The keywords they use will change depending on whether they want to:
- Find a particular website (navigational)
- Get the answer to a question (informational)
- Research information before making a purchase (investigational)
- Make a purchase (transactional)
Well-optimized business sites will include content for each of those search types.
So how do you go about making sure your keyword matches user intent? Go straight to the source!
Open a Google search in your in-private browser and type in your keyword. See which results are currently ranking and determine whether or not your content would be a good fit. If not, you need to restart your keyword research. If so, take this opportunity to see why certain pages are ranking.
You can do a competitive analysis of the top 10 results in the SERP to see how you can make your content even better! Then you can fully optimize your content by making it an improvement over the current search results.
Still a bit confused? Learn more about keyword ranking, LSI keywords, and keyword intent here.
Is Content Length an SEO Ranking Factor?
In a word, yes. Google wants content to be quality and have some length to it. While writing more words just to stretch out the length is never advisable, if a subject calls for depth, give it depth.
The research suggests that content over 2000 words gets more top ten positions in Google search engine rankings.
This isn’t a rule set in stone, and there are certainly some exceptions. But as a general rule of thumb, your content should be around the 2k word mark or more if you want to be competitive on the SERP.
Longer content attracts more links and shares too, which are 2 other important ranking signals we’ll cover shortly.
SEO Ranking Factors: Answer Boxes or the “Zero Position”
Google’s increasingly delivering answers via answer boxes, so that’s another aspect of optimizing for better search engine rankings. Here’s what an answer box looks like:
Our experience suggests that optimizing for answer boxes means:
- Answering questions
- Including the questions as headings with properly formatted title tags (more about that in the next tip)
- Ensuring that the answers are correct, relevant, and not too long
- Targeting content to keywords that already have answer boxes
- Adding lists or tables
There is one downside to the coveted “zero position” however:
It sometimes hinders people from clicking through to your site.
Since people get the answer to their questions directly, they may have no reason to continue with the content. That means you may have 100,000 people see your slot in the answer box, but only 10,000 clicks through to the article.
But let’s be honest: getting that zero position rocks because it means Google thinks highly of your content (which is always flattering), you’ll get way more brand recognition, and you’ll also end up with more traffic than you would have.
Plus, if you don’t get that spot, someone else will.
Using Video to Improve SEO Ranking
According to Cisco, video content will represent a whopping 80% of online traffic by 2021.
Our roundup of video marketing stats shows that:
- People are watching videos across all age groups
- Some 79% of people would rather watch a video than read a blog post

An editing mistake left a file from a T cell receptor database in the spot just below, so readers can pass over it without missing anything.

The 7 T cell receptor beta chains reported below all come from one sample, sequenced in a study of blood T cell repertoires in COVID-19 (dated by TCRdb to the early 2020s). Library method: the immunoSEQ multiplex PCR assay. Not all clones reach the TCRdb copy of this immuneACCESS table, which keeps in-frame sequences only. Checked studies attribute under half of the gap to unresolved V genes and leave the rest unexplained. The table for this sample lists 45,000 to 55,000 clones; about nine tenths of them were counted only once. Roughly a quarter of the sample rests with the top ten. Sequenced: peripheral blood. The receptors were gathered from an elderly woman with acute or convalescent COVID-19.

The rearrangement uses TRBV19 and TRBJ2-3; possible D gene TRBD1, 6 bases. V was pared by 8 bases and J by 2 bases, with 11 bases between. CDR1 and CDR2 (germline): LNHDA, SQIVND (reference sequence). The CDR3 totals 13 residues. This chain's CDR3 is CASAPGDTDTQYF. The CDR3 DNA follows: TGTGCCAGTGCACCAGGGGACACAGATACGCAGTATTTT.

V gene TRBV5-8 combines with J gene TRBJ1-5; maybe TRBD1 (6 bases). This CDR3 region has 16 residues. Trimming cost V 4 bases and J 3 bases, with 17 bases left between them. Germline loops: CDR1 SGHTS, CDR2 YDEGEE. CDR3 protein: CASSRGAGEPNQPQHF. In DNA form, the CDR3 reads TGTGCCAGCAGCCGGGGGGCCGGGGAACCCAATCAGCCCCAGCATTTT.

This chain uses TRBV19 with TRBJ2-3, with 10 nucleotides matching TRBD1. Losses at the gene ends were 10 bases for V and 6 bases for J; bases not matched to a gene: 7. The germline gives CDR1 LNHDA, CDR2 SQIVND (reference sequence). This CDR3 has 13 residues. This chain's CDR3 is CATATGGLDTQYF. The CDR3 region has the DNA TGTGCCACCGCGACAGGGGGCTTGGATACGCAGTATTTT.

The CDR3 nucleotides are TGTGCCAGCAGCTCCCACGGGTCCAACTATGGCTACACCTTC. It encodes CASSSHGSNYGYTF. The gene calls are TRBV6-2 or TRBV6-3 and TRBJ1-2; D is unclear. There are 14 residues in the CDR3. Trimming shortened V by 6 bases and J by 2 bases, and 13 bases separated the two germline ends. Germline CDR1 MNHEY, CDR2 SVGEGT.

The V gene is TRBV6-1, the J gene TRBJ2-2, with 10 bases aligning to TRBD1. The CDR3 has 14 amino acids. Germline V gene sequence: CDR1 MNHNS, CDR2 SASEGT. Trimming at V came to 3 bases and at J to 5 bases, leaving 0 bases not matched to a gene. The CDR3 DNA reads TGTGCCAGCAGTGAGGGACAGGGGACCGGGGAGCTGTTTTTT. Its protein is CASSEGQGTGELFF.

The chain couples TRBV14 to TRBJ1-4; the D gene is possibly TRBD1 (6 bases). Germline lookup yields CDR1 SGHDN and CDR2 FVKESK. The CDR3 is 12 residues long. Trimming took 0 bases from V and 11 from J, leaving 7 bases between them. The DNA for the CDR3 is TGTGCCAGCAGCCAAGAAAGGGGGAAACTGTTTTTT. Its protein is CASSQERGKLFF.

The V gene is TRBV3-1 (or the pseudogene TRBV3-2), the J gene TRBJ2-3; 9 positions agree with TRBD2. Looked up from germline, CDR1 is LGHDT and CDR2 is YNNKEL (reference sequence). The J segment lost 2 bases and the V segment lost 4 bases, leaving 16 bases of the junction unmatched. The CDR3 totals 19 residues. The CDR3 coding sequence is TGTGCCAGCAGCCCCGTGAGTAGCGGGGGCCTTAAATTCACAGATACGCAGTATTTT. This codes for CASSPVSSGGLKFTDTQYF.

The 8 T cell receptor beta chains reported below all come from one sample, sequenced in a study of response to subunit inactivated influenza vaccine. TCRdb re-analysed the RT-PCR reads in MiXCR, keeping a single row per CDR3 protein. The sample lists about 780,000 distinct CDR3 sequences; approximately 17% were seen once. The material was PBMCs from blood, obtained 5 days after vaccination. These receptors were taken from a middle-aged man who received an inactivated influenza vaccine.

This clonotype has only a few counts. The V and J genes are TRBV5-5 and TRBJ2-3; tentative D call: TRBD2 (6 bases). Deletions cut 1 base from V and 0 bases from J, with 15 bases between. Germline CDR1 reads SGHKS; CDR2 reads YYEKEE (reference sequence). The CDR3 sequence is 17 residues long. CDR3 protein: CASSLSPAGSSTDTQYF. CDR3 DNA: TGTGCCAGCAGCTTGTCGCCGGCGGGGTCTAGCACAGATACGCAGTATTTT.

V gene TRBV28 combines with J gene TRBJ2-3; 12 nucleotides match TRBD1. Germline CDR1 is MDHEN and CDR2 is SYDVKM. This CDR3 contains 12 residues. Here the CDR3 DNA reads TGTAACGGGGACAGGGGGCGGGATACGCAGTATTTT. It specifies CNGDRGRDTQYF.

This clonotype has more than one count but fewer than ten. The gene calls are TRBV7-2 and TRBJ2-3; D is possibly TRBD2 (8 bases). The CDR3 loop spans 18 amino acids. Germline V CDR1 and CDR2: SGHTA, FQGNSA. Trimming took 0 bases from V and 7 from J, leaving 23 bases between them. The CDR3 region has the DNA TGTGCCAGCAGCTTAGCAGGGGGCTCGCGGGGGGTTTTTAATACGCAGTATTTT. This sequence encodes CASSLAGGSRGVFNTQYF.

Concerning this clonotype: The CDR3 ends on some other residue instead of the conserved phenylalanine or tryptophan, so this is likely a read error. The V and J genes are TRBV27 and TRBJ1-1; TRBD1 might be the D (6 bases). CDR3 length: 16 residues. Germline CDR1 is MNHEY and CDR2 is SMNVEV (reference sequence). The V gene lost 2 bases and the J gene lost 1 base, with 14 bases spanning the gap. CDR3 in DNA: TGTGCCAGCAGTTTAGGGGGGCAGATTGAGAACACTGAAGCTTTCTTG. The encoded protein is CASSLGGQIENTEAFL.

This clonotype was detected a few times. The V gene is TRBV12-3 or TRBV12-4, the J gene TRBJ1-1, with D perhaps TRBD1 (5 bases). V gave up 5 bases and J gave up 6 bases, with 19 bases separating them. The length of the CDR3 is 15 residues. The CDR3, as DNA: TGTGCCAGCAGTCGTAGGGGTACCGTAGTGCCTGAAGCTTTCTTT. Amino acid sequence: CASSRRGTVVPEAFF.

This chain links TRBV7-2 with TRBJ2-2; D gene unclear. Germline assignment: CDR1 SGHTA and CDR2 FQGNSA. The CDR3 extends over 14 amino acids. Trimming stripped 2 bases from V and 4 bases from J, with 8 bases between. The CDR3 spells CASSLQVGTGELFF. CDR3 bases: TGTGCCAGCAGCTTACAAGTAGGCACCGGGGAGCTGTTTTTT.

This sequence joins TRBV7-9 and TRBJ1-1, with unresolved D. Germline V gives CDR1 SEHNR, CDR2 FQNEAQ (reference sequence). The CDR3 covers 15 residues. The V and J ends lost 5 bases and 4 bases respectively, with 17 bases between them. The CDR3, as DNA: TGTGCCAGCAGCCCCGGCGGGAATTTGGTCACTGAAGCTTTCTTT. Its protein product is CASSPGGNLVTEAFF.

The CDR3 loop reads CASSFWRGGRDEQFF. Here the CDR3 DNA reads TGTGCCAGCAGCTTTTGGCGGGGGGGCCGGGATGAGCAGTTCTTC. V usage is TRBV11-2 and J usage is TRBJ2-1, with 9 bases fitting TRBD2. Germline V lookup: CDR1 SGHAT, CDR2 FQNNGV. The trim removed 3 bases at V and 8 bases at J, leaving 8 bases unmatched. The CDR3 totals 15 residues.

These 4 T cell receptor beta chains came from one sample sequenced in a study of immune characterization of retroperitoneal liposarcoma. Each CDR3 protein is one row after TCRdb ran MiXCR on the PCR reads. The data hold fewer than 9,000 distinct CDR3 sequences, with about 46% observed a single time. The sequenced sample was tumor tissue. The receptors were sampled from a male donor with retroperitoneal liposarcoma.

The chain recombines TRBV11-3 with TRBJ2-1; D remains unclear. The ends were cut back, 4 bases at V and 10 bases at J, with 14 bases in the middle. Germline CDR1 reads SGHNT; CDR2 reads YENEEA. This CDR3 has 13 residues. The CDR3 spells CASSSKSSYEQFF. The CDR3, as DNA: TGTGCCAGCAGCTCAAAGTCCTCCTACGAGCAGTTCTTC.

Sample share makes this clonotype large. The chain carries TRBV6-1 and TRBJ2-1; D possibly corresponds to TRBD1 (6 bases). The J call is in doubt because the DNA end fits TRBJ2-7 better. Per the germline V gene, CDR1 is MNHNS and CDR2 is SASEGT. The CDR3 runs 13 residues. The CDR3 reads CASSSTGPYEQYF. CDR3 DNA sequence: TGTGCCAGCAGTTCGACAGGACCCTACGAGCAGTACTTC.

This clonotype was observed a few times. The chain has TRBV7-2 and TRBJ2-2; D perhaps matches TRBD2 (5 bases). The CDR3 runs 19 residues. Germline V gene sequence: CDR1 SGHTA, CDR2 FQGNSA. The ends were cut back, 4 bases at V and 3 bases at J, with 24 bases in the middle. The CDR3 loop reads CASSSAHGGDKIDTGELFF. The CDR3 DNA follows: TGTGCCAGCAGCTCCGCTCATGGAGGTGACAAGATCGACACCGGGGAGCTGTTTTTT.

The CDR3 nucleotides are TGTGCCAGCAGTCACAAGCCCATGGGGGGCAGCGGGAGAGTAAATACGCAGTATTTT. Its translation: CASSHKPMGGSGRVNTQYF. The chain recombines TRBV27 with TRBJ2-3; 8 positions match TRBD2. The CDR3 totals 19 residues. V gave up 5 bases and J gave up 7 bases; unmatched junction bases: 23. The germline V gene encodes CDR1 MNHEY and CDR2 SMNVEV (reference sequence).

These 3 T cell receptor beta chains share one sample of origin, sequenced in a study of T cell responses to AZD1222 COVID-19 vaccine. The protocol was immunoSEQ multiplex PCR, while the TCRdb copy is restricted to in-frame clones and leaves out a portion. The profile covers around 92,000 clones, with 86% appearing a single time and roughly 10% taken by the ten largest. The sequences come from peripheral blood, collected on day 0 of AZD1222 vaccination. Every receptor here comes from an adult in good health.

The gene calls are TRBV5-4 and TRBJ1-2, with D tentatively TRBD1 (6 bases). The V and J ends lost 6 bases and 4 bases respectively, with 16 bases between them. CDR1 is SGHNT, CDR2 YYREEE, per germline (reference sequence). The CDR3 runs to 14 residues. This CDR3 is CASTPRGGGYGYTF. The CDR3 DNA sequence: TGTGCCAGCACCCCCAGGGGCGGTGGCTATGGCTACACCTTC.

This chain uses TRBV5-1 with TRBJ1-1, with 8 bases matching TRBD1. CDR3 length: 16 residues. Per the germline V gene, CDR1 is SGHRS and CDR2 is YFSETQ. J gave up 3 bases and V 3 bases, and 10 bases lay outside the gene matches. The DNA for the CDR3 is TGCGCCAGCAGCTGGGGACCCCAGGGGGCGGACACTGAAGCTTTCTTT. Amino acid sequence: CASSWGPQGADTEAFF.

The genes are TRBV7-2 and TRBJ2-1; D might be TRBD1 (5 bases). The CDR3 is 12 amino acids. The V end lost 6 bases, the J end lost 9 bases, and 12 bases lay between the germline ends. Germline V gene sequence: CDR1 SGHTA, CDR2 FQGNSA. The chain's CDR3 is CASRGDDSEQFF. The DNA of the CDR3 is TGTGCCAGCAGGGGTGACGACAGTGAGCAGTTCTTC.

- People are using video to help them make purchase decisions (remember those transactional searches?)
The bottom line? Start to include video in your content strategy. Video gets read, shared, and linked to, providing plenty of signals to amplify your search ranking.
6. Technical SEO
We said earlier that getting the code right is one aspect of optimizing content for better search engine rankings. This can be intimidating, especially if you’re more of a wordsmith and less of a “techie.”
Here are some of the aspects you can control even if you’re not a coder:
- Add keyword phrases in page titles, which is where Google first looks to determine which content is relevant to which search
- Use header tags to show content hierarchy starting with your title at h1 and then use h2 or h3 for subheads
- Create a meta description that both entices readers and includes your keyword phrase
- Keep those meta descriptions short and catchy at around 160 characters
- Use keyword phrases in image alt tags to show how those images are relevant to the main content
- Include alt tags also help people who are visually impaired enjoy your site with screenreaders
- Use schema markup to tell Google what kind of content you’re producing
With All in One SEO, you can set a focus keyphrase, as well as additional keyphrases, and the TruSEO on-page analysis will score how well your pages and posts are optimized. Plus, it gives you an actionable checklist you can use to make improvements.
The on-page SEO checklist also includes a smart meta tag generator so you can easily set your SEO titles and meta descriptions with dynamic fields like current year, month, custom fields, author info, and more.
Other powerful All in One SEO features includes schema markup, smart XML sitemaps, robots.txt editor, SEO health check, and much more.
7. User Experience (RankBrain)
For a while now, Google’s been using artificial intelligence to better rank web pages. It calls that signal RankBrain. This includes other signals that affect your search engine ranking. These include:
- Click-through rate: the percentage of people who click to visit your site after an entry comes up in search results
- Bounce rate (especially pogo-sticking): the number of people who click on your page and quickly go back to the search results